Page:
Everything I Know About Eason Jordan I Learned In The Blogosphere

Steve Green writes that Howard Kurtz finally has an article in the Washington Post about Eason Jordan, the man whose network also employs Kurtz as a host. Unfortunately, it sounds like it’s too little too late, if you’ve been a regular reader of the various Weblogs who have been all over this story since early last week (scroll down for links to several of them):


Thanks to a heads-up from reader Fred Manzo, I’ve read Kurtz’s piece — and there’s not one damn thing in it I hadn’t already read in the last week. There’s no “additional reporting” here that I can see. There’s nothing new in Kurtz’s news.

Kurtz is getting big bucks and WaPo-level prestige for giving us what the blogosphere had a week ago for free?

Hey, at least the story is starting to escape the Blogosphere; that’s something at least. But it wouldn’t be the first time where the members of the Blogosphere know more collectively than a single superstar columnist.

It’s the long tail at work!

Update: Via Captain Ed (still no relation, but now permalinked on my links page), here’s a link to Kurtz’s article. And like Steve, the Captain is none too happy with it:

It took Kurtz over a week to finally get around to publishing this article on Eason’s Fables. In that time, it appears that Kurtz did as little investigation as possible on Jordan. My readers and I found all of Jordan’s earlier commentary within 24 hours, and we only have very limited access to Nexis and full-time jobs doing other things than media analysis. Worse than that, all of this information has been repeatedly presented on my blog — in fact, it was all presented on my blog today, and we know Howard Kurtz read my blog sometime this afternoon. Why didn’t Kurtz ask about his remarks in Portugal from three months ago, or about his identical accusations against Israel two years ago? Why didn’t Kurtz press Jordan on the entire story? Only Kurtz can answer that, and I doubt he will have much more to say to anyone about Eason’s Fables from this point onward.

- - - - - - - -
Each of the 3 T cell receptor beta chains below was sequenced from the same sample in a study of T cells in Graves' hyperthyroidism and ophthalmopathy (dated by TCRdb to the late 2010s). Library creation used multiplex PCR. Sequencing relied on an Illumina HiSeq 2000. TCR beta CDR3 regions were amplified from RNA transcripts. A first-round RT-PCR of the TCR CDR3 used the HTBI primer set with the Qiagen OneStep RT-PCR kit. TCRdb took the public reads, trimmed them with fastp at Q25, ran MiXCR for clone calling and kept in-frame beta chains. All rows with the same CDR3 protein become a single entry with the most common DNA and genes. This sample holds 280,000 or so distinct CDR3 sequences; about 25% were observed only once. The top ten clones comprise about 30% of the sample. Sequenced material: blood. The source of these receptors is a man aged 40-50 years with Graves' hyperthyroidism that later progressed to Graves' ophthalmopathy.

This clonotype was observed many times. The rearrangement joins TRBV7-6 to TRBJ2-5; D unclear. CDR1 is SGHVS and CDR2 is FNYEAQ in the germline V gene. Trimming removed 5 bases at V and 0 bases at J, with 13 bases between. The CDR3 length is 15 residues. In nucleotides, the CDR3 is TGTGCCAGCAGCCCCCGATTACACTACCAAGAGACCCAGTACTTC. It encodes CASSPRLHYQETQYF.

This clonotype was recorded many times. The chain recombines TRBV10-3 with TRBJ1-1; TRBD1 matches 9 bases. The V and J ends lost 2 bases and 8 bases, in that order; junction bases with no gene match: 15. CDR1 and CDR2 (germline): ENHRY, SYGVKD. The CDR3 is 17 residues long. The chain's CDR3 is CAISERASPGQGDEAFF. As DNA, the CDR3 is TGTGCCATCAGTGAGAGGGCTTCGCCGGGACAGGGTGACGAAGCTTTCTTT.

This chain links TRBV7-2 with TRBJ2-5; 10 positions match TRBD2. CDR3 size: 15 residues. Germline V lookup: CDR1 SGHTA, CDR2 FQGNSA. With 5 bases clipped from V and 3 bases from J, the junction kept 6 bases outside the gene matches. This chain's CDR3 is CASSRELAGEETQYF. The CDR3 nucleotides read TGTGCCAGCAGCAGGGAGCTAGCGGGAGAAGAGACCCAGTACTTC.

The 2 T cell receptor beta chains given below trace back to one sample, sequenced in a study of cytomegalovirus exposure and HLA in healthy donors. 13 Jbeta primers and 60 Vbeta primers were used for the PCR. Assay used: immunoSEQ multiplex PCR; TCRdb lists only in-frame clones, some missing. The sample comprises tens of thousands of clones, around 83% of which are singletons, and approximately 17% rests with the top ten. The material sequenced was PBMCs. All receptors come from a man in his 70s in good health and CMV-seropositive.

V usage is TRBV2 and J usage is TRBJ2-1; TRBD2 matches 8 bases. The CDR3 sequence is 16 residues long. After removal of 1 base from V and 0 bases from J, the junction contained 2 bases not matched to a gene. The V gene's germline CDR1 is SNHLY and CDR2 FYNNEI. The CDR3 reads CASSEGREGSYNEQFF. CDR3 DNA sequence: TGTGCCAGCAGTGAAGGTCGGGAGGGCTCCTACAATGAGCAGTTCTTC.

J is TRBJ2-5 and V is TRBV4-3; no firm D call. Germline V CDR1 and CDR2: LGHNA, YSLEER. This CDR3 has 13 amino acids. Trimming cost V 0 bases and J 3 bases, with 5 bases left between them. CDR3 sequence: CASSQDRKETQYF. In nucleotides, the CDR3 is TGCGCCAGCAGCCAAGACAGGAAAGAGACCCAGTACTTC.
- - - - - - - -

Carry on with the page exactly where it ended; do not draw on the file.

Kurtz took the most superficial look at Eason’s Fables possible, allowing both Kurtz and Jordan to reclaim some credibility while effectively closing the door on the story. We all know that Kurtz does better work than this. It’s enough to make his readers — myself an enthusiastic one up to now — wonder if Mickey Kaus didn’t get it right earlier today.


Captain Ed has owned this story since last week. If you’re not up to speed on Jordan’s transgressions just click on over and start scrolling.


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